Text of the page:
Companies that, like Case, resist the delinkage solution often cite a lack of significant difference between their transfer prices for tax purposes and any other managerial numbers. The cost and complexity of establishing parallel systems, or concerns that resulting changes in compensation could be disruptive, may also figure into their reasoning.
“An essential problem with separated reporting systems is that transfer prices already reflect the profitability of a division or a project,” says Michael Patton, a partner for transfer pricing at Ernst & Young. “If you are trying to make decisions about new activities or facilities, and trying to judge their returns on invested capital, you need good benchmarks to judge these by, and good transfer prices provide part of that.” Basically, then, the question is whether your current transfer prices reflect economic reality or not. If they do, there’s little need for a new system, Patton says. If not, he adds, the tax authorities may have a question or two for you on audit in a few years’ time.
Realities change, of course. And, in an added benefit, companies with separate management- reporting systems are finding it easier these days to channel newer, nontraditional income streams to the appropriate products. HP’s Enterprise Computing organization, for example, wants its new system to include the increasing flow of “transaction-fee-type or pay-for-performance models that don’t fit into our current transfer-pricing and compensation,” says CFO Flaxman. Current HP models don’t apply Web-site income throughout the HP system–even though associating Web revenue with product could give a better picture of what internally provided goods and services are worth.
AnswerThink’s Tredwell believes that even some multinationals may not require a system separate from traditional transfer pricing.”If transfer prices are set up right from the start to provide good information, as well as to be tax optimal, then great. But in many cases, especially when companies grow very fast internationally, or have unique tax situations,” he says, “that doesn’t work.” If you’re looking for increased visibility and accountability through the cost chain, “a separate management reporting system can help achieve that view, when [traditional] transfer prices cannot.”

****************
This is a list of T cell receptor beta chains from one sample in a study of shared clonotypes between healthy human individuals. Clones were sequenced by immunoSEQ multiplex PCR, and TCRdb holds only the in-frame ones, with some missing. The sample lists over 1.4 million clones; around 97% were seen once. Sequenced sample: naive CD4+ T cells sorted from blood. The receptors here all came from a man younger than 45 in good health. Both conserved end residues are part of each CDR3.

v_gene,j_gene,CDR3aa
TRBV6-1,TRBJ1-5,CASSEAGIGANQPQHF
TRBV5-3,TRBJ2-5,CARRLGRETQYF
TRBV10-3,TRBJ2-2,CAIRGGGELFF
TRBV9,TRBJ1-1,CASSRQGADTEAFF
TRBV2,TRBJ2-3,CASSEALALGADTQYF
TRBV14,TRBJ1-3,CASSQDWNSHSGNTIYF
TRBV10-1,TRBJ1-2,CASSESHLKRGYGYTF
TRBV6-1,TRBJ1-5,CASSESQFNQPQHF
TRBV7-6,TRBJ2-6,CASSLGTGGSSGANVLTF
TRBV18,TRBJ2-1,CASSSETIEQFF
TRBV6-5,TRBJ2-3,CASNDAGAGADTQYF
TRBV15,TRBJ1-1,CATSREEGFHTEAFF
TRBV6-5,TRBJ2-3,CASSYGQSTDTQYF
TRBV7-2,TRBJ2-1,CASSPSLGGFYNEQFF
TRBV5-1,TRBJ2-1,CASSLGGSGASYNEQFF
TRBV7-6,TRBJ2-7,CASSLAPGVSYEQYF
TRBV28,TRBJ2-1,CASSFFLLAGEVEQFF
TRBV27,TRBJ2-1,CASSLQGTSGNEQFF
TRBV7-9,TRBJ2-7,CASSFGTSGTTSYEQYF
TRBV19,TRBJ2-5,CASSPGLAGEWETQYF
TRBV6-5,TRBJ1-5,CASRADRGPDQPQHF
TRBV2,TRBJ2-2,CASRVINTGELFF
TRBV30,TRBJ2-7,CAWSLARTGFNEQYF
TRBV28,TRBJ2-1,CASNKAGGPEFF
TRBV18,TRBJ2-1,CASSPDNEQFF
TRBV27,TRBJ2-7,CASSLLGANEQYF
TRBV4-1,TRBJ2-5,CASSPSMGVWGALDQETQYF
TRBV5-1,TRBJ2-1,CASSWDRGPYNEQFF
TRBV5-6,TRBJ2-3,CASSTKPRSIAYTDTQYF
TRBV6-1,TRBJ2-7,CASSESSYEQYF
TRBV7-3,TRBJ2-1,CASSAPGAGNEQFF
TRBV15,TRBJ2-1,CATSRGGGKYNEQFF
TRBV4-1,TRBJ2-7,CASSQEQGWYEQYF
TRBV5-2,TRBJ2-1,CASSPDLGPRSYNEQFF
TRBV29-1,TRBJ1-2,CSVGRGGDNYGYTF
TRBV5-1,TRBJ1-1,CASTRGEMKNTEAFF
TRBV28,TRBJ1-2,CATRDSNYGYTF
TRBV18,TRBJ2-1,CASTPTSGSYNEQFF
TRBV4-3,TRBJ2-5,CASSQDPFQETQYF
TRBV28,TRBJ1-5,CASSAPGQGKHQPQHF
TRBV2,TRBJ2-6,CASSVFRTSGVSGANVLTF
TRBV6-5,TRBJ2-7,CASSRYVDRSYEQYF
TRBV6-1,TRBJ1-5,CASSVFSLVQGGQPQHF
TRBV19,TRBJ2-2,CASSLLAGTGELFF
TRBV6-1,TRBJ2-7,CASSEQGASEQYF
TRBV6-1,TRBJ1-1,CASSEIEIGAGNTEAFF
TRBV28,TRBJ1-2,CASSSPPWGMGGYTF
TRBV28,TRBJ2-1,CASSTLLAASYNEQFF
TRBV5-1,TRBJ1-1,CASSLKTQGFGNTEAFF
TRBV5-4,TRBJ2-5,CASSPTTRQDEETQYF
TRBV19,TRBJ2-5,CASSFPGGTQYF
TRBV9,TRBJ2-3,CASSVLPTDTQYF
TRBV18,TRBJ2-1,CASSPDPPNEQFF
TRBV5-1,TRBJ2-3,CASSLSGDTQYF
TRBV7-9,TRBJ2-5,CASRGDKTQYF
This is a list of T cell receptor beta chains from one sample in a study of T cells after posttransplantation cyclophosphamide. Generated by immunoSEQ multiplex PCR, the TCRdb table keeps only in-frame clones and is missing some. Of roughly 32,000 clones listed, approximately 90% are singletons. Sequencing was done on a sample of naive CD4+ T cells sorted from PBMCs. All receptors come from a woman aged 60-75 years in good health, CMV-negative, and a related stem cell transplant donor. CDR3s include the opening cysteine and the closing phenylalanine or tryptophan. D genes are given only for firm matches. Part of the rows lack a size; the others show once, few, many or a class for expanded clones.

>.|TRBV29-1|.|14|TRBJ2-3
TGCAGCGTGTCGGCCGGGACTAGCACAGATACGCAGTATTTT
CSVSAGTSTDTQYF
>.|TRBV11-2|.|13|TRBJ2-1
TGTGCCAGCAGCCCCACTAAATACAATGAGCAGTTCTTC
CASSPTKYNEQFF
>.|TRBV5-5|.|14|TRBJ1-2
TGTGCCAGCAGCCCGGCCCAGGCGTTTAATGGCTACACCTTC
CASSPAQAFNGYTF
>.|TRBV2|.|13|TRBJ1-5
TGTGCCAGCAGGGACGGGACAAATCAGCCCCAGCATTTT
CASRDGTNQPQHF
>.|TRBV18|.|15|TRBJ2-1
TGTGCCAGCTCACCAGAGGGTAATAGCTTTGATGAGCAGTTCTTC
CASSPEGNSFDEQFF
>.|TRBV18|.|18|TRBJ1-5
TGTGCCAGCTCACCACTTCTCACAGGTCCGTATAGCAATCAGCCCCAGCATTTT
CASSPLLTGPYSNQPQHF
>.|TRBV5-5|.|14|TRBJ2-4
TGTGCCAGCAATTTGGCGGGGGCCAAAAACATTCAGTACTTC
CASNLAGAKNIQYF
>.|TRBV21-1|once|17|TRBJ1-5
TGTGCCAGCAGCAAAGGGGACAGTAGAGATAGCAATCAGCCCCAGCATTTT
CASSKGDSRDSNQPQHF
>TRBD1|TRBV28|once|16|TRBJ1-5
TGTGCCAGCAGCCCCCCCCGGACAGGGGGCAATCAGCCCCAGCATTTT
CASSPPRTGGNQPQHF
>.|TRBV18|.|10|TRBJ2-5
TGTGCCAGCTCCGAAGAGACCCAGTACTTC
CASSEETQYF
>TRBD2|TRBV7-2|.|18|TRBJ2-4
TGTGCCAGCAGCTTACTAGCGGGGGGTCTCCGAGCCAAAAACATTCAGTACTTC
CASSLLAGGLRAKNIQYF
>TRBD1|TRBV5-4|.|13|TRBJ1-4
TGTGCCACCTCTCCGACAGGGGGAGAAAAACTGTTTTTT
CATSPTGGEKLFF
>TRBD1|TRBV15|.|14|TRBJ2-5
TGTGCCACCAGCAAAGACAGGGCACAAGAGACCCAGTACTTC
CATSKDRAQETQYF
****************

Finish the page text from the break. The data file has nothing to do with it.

———————————————– ——————————— Why Change?
Drawbacks to using tax-based transfer pricing for management purposes.*
- Distortions in various tax and accounting codes may prevent the traditional numbers from reflecting the realities of intracompany transactions.
- Standard transfer pricing may encourage the wrong behavior by managers.
- Using only the tax-based internal prices may create an artificial rigidity in internal accounting, depriving marketing people of the freedom to establish prices that reflect realistic profit margins, for example.
*As suggested by companies that have established separate managerial-reporting systems.
———————————————– ——————————— Two’s A Charm
Some suggestions for supplementing current transfer-pricing arrangements with a managerial reporting model.
- Base the managerial reporting on underlying business economics, not statutory and legal requirements.
- Realize that while tax optimizations are reflected in transfer-pricing policy, tax strategy doesn’t affect management performance numbers.
- Maintain consistent policies and procedures globally, in both transfer pricing and management reporting.
- Draw up clear procedures for dispute resolution in each area.
- Adjust managerial targets for the impact of transfer pricing on results.
- Use common data definitions for both transfer-pricing and management reporting systems.
- Let both management and statutory reporting systems use the same data source, such as a data warehouse.
Source: AnswerThink Consulting Group, Best Practices in Global Management Reporting, Executive Summary, 1999